The General Court of the European Union overturned the emissions compliance levels under the new Real Driving Emissions (RDE) regulation in a verdict announced on 13 December. On the surface of it, this may look like a victory for cities wanting to be tougher on emissions of nitrogen oxides (NOx) from passenger cars and vans. In reality, it has the potential to further complicate the Euro 6 regulatory stage and thereby create the unintended consequence of making it even less usable for urban vehicle policy.
While the European Commission did not seek to increase the headline 80 mg/km emissions limit for diesel vehicles, which must still be adhered to in the laboratory test, they granted “Conformity Factors” that in effect did increase the limits for the harder, on-road part of the test. As a result, all diesels vehicles only had to meet 168 mg/km by September 2019, falling to 114 mg/km by January 2021. This was in practice a large increase in the permissible emissions limit.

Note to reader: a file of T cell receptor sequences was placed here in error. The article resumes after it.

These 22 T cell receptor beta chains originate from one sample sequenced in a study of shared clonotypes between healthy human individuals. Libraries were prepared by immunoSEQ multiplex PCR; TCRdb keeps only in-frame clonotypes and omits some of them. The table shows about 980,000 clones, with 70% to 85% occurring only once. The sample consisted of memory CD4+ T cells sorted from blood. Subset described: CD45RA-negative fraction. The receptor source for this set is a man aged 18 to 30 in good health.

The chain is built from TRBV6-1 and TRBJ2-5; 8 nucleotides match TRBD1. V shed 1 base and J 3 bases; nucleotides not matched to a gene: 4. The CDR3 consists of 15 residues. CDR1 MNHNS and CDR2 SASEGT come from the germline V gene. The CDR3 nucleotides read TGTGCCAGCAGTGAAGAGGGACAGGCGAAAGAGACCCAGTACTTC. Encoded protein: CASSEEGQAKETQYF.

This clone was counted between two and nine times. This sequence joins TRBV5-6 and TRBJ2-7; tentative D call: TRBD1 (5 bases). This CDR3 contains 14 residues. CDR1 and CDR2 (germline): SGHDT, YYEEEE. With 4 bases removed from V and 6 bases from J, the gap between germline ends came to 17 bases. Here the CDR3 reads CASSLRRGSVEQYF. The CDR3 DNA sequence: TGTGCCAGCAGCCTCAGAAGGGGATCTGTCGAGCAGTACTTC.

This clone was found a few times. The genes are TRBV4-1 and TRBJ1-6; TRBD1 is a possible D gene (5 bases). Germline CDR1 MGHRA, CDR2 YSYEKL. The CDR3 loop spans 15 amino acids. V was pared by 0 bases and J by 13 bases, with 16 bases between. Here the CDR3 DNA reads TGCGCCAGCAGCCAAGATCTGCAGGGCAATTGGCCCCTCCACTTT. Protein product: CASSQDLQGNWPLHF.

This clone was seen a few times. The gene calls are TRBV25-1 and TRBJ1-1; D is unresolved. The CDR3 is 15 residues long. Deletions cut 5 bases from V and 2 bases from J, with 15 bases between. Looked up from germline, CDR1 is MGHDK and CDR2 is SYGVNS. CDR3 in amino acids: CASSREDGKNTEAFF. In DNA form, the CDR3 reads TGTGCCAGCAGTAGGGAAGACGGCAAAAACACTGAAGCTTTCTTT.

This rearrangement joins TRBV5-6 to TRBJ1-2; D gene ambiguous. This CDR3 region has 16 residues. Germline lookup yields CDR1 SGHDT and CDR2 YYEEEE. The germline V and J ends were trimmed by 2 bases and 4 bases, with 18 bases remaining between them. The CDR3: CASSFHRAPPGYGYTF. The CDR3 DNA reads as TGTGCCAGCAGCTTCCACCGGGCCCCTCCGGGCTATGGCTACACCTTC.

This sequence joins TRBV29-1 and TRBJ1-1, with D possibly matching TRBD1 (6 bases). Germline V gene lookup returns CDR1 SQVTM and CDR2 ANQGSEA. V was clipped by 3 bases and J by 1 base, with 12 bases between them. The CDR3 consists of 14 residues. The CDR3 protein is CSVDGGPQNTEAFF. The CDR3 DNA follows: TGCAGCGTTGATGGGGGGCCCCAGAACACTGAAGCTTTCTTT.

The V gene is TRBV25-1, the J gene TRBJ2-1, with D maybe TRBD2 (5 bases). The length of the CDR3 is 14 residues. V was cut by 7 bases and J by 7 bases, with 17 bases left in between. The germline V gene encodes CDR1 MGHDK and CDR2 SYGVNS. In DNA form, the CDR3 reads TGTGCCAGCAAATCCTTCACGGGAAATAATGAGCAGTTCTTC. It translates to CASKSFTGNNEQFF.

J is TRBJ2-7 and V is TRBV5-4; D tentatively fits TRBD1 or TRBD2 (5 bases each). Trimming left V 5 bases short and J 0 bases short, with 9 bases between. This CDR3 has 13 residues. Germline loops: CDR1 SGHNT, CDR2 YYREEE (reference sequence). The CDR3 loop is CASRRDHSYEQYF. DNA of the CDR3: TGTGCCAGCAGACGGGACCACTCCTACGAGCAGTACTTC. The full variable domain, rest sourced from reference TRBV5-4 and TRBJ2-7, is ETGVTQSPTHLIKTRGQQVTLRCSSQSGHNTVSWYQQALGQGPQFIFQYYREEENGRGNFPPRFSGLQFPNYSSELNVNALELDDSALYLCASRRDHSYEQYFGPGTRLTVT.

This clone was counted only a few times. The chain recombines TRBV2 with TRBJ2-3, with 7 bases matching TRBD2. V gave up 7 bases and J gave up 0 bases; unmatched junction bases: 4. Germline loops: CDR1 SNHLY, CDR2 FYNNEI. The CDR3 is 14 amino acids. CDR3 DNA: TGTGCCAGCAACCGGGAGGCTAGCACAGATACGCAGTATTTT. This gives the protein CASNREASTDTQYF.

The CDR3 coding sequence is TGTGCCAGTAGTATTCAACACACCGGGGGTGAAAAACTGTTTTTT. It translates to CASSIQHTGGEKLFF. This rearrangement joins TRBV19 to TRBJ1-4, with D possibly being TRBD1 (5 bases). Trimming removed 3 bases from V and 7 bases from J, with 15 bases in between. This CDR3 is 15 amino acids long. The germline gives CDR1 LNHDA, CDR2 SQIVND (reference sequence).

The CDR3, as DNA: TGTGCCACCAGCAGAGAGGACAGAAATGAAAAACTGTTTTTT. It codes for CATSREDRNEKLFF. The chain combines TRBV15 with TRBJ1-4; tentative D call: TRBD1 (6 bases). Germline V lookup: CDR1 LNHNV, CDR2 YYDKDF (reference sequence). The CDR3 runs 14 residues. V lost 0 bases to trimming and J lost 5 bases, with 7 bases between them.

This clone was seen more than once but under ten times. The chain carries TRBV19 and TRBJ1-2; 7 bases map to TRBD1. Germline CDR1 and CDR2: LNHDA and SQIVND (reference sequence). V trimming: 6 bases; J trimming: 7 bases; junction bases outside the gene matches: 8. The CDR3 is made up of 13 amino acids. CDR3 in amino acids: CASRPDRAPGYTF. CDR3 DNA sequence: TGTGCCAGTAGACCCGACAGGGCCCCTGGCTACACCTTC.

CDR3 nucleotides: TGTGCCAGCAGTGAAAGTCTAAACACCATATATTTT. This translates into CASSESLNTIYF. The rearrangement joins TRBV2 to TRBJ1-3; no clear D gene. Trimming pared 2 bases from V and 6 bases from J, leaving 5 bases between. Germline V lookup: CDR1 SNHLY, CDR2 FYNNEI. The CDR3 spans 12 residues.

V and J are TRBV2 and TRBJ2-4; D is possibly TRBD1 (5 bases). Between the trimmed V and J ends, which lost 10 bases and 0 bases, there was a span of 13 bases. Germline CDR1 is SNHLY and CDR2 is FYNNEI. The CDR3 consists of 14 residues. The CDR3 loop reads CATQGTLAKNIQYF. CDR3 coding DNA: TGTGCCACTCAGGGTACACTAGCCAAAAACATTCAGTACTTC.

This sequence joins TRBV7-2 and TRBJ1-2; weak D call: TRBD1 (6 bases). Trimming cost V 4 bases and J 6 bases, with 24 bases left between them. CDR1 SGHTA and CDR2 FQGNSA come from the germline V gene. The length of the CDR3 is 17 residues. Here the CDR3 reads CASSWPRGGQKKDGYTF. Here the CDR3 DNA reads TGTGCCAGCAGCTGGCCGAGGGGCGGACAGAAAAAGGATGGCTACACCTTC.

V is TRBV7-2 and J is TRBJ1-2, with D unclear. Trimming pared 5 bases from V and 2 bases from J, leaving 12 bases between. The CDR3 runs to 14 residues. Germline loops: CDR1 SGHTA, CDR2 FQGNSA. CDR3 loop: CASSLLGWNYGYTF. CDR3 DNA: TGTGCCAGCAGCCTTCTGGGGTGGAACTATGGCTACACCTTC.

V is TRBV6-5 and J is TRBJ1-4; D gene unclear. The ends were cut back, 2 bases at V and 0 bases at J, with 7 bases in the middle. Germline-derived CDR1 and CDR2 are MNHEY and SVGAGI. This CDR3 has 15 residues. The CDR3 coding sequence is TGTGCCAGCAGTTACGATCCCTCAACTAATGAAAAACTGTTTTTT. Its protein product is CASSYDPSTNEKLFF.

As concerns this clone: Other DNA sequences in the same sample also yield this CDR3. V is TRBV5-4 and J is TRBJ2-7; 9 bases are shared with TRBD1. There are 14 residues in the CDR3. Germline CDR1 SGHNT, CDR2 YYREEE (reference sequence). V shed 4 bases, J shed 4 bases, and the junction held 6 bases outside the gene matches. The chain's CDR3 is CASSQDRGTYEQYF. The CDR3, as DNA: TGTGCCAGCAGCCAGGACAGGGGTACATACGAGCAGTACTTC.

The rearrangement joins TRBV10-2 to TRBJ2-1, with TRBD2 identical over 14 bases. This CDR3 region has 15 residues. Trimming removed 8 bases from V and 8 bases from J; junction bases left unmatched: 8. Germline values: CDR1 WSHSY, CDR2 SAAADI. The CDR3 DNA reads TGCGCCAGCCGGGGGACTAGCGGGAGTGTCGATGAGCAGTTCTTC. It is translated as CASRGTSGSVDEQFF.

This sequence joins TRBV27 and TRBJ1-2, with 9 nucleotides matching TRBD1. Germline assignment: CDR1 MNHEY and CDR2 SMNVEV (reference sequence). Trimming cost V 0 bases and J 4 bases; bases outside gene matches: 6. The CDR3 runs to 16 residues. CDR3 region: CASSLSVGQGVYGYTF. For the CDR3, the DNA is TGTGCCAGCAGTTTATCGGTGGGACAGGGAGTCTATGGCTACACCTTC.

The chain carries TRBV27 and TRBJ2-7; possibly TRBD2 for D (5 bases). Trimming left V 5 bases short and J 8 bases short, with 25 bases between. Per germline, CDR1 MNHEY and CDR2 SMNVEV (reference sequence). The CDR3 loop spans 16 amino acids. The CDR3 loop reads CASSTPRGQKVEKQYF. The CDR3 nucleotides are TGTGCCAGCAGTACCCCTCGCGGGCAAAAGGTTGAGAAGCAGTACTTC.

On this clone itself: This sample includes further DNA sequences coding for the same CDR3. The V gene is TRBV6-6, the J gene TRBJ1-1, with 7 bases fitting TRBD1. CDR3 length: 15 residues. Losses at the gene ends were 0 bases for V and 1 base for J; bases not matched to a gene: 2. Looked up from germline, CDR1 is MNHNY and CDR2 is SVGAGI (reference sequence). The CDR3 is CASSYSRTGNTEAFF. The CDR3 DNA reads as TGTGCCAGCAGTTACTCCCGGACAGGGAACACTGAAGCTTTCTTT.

The Court verdict suggests that vehicles already certified under Real Driving Emissions (that starts with the stage known as “Euro 6d-temp”) will remain compliant, as will vehicles certified for up to 14 further months in the future, depending on whether the Commission appeals and the speed with which replacement legislation is brought forward.
But what is this likely to mean in practice?
Let us assume that there is no appeal and no new legislation, meaning vehicles must meet 80 mg/km on the RDE test. Taking a sample of 30 RDE-certified diesel cars tested by Emissions Analytics on its independent EQUA Index test, we conclude that up to 90% of the vehicles would still be compliant. Although the test does not include cold start in its ratings, overall it remains a good proxy for RDE compliance. Furthermore, the average NOx on a combined cycle of these still-compliant vehicles is just 50 mg/km, well below the certification standard. Of the remaining 10%, they all come from the same OEM, Honda, which would in this scenario need to make changes.
This suggests the impact would be low. However, RDE does not become mandatory for all vehicles sold until September 2019. Therefore, it is likely that this conclusion is flattered due to a self-selecting sample of the best performing cars. If we look at the wider population of pre-RDE Euro 6 diesel cars, we may have a proxy for the challenge to each manufacturer of no Conformity Factors.
The table below shows the proportion of pre-RDE Euro 6 diesels from a range of manufacturer groups that meet various emissions levels, on our real-world scale. For example, 33% of all BMW/Mini Euro 6 diesel vehicles tested by Emissions Analytics achieve a rating of ‘A’.